REGION — Last week, a company called Diehl Trucking created a stir on Facebook when it posted a video of one of its delivery trucks dumping two entire loads of milk.
“The sadness we felt dumping milk is indescribable,” said Kim Modrovsky, a co-owner of Diehl Trucking based in Tyler Hill, PA. “Many of the farmers whose milk was on that trailer we dumped are like family to us.”
Surprising as people found it to see a truckload of milk get literally flushed down the drain, it’s not actually abnormal, due to effects of the novel coronavirus (COVID-19). Across the country, dairy farmers have been forced to dump milk as processors have had to shut down during the pandemic.
“I can’t understand when, in the store, they’re limiting people to only a couple gallons per purchase of milk, why we’re dumping milk,” said Brian Smith, chairman of the Wayne County Board of Commissioners, and a dairy farmer himself.
The answer—Smith learned from the Dairy Farmers of America (DFA) local milk inspector—is that while demand for milk in grocery stores has gone up as a result of the pandemic, demand for dairy products in other markets, like restaurants, schools and hotels has become almost nonexistent, with those industries indefinitely dormant throughout the country. Processing plants that normally serve these shuttered industries have had to shut down or retool.
“The plant we deliver to in New Jersey produces cheese, and they had too much and couldn’t process anymore,” said Modrovsky, whose company makes deliveries for regional farmers. “We weren’t able to go to another plant because there is a surplus.”
Amy Erlwein, a Sullivan County dairy farmer for over 40 years and vice president of the board of Cornell Cooperative Extension in Sullivan County, describes the issue as a “disruption in the distribution chain.”
“All of those who are not eating in restaurants are home, and they drink milk and also use butter and cheese and everything else,” she said. “The supply should still be going to them, however, sometimes these [processors] can’t shift gears fast enough to make that happen.
Modrovsky described that same problem with the processor in New Jersey. “If the plant was scheduled to produce small mills for schools and now have to switch over to gallon size, as an example, they need [new] containers, labels, et cetera; it isn’t a change that can happen overnight.”
And when one plant closes, farmers aren’t able to simply deliver their product to another that is still operating.
“When they close processing plants, they can’t just send tractor-trailer loads, one after another, to other plants,” Smith said. “Most of the other plants are already taking as much milk as they can possibly take.”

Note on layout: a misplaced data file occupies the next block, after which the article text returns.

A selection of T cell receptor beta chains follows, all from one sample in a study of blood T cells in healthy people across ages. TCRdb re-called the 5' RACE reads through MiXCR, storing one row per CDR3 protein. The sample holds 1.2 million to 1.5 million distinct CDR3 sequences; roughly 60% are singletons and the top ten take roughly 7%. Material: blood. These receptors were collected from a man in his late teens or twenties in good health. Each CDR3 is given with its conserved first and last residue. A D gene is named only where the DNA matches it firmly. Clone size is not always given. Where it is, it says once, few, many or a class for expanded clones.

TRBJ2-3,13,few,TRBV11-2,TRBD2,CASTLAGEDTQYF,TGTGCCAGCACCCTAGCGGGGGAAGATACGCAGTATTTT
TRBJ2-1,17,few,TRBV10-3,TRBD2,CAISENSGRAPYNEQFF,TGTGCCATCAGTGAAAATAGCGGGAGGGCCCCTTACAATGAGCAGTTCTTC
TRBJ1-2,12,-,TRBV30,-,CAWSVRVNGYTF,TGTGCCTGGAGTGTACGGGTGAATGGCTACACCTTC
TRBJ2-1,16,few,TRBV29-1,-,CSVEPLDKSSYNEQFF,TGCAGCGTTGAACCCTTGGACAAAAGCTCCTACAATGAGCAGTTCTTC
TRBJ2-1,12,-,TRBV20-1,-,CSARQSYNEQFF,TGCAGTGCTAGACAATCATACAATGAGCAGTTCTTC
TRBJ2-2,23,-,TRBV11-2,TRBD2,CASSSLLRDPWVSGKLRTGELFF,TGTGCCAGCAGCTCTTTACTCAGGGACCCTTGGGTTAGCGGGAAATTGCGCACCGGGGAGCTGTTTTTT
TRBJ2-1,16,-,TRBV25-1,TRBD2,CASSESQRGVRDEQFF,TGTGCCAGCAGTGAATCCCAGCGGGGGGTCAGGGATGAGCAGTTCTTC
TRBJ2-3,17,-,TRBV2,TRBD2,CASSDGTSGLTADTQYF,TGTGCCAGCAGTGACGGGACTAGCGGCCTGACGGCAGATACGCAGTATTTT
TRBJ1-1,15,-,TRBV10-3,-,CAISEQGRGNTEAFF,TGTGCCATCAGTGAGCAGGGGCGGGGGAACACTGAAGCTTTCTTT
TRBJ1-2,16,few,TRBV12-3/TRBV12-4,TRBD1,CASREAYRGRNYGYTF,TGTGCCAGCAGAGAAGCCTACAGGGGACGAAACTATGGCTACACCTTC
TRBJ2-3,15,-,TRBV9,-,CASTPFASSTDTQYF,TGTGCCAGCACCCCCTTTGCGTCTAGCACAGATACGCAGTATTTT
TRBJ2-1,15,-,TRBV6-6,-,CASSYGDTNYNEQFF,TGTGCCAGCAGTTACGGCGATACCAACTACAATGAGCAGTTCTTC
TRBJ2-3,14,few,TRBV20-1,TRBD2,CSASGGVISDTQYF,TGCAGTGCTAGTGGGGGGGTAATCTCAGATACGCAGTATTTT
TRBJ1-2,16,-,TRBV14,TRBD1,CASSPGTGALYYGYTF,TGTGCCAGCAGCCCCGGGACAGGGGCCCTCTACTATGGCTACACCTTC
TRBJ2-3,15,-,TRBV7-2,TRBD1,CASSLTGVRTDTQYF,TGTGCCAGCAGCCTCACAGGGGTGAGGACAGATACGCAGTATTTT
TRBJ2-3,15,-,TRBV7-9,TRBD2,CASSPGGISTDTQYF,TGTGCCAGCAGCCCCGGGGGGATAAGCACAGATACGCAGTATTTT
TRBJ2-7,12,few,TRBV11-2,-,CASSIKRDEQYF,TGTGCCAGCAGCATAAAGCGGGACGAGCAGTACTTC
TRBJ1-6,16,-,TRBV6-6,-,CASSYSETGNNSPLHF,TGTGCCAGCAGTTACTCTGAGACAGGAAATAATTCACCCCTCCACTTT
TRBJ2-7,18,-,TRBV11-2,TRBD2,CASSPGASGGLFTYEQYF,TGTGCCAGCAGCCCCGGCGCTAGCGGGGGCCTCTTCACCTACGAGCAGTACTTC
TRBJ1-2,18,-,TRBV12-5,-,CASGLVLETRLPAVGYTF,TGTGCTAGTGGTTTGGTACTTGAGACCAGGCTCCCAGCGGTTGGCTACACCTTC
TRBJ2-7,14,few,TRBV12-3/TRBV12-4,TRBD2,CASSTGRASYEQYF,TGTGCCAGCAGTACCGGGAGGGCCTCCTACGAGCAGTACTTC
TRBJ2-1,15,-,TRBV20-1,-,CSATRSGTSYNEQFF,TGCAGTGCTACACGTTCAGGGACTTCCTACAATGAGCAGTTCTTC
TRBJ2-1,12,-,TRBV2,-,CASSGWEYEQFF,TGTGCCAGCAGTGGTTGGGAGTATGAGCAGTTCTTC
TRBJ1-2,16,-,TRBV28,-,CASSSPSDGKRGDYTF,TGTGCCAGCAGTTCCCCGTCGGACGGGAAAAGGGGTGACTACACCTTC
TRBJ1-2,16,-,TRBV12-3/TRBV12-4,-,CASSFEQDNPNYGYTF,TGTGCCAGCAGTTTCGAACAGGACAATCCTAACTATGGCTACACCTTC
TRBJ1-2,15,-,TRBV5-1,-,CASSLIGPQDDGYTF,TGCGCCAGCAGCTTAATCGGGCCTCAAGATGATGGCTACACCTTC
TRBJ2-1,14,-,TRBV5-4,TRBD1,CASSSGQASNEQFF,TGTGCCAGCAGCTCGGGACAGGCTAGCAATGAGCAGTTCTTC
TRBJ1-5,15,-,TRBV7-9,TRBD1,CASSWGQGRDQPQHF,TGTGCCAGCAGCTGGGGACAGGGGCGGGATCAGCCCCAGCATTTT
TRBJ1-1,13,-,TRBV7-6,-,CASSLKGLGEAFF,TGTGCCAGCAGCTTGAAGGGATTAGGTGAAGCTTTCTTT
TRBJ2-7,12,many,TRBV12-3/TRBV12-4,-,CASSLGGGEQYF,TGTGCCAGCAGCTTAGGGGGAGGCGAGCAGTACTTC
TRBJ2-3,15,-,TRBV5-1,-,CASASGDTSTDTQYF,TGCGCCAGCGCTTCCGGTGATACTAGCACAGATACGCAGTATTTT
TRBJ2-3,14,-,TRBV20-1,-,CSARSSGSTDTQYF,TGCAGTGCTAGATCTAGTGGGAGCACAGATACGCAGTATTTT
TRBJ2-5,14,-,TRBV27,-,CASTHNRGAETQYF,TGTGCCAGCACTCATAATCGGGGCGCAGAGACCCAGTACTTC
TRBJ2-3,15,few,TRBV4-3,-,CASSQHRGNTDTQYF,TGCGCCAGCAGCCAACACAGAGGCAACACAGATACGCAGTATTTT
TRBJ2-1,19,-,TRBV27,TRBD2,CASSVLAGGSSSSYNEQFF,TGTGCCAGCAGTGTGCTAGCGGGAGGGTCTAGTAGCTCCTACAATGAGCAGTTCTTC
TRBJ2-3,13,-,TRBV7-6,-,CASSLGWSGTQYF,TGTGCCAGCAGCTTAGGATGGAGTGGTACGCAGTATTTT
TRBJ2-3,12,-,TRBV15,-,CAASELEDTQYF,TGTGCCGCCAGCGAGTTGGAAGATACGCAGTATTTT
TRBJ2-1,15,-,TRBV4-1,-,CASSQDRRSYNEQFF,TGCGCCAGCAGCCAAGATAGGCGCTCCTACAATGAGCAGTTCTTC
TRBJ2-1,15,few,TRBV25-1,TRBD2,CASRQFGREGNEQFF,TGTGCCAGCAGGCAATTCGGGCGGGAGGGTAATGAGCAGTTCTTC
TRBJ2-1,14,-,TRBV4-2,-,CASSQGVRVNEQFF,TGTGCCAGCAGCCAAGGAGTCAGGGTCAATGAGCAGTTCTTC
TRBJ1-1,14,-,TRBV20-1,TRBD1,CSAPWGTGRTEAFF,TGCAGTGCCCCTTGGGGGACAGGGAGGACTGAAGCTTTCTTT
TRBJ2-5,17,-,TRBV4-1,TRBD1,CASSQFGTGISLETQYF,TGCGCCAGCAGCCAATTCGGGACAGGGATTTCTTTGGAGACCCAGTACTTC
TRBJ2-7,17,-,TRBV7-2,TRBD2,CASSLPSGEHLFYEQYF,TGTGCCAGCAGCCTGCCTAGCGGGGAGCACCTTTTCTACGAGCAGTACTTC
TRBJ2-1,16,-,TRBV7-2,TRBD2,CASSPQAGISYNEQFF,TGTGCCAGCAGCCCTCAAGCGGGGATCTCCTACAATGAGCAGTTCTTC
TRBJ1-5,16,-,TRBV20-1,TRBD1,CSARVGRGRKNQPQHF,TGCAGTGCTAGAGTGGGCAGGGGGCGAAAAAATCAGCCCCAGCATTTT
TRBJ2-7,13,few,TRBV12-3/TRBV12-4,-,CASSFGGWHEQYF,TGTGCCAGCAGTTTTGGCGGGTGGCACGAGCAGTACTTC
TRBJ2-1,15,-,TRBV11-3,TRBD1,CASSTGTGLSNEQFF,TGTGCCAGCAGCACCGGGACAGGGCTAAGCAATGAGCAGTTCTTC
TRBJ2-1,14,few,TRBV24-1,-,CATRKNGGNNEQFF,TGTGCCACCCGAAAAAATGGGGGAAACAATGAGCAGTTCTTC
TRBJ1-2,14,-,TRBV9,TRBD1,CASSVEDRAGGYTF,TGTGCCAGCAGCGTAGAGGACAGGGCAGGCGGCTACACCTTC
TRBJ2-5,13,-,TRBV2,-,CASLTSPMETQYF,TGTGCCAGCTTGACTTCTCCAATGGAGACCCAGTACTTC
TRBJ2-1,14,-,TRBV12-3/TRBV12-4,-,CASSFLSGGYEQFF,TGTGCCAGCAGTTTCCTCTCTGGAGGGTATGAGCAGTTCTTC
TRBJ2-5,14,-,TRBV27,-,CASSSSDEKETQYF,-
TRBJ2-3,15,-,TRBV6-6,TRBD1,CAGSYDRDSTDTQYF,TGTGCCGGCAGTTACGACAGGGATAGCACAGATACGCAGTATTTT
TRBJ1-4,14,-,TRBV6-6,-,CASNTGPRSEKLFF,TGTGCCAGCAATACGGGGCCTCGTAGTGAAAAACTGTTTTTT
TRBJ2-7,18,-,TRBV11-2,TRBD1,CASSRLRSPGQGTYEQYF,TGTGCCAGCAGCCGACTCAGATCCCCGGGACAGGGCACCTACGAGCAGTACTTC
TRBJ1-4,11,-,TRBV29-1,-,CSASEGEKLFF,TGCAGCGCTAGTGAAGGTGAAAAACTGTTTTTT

Erlwein said that this pandemic highlights the industry’s failure to prepare for potential disruptions.
“It’s a glitch, and what really bothers me the most is that most large industry knows that these things can happen, and there’s no backup plan,” she said. “They really need to address that problem.”
The effect of this pandemic is yet another hardship for the region’s dairy farmers to endure. While there used to be more than 1,500 dairy farms in Wayne County, now there are less than 50. Diehl Trucking began about 42 years ago with a single truck that hauled milk. As the company has grown, Modrovsky said her family has seen and felt the diary industry’s decline.
“Hauling milk is about half of our work currently. Unfortunately it keeps decreasing as we keep losing more and more small family farms,” she said. “We have had to balance out our company by hauling other commodities over the years… but our hearts will always be with the dairy industry.”
Erlwein, who knows several Sullivan County dairy farmers who have had to dump their own supplies, said that some small dairy farmers lack trust in the industry during this kind of crisis.
“Some of the farmers are of course very skeptical, because they’re used to being told untrue things by the industry,” Erlwein said. She said it’s hard for her to tell what is and isn’t true.
Modrovsky said that DFA is doing “everything in their power” to mitigate the need for farmers and deliverers to keep dumping milk in the future. Diehl Trucking was scheduled to start making deliveries again as of Monday, April 6. She said that removing the limits on buying milk in stores would help the industry meet its increased demand from grocers, while balancing out its surplus from restaurants, schools and other industries.
“Everyone is working to get limitations that are currently in grocery stores for purchases or milk and milk products lifted so the public can buy as much as they would like. We are hopeful things will start evening out soon,” Modrovsky said.
Erlwein also said that grocery stores should not be placing limits on dairy in stores.
“There is no problem with the supply, it’s the processors who have the problem of shifting their gears,” she said. “Hopefully this disruption will be short, and these distributors and processors will get their acts together and try and figure out a way out of this… if this goes on too long, it will really be detrimental to farmers.”
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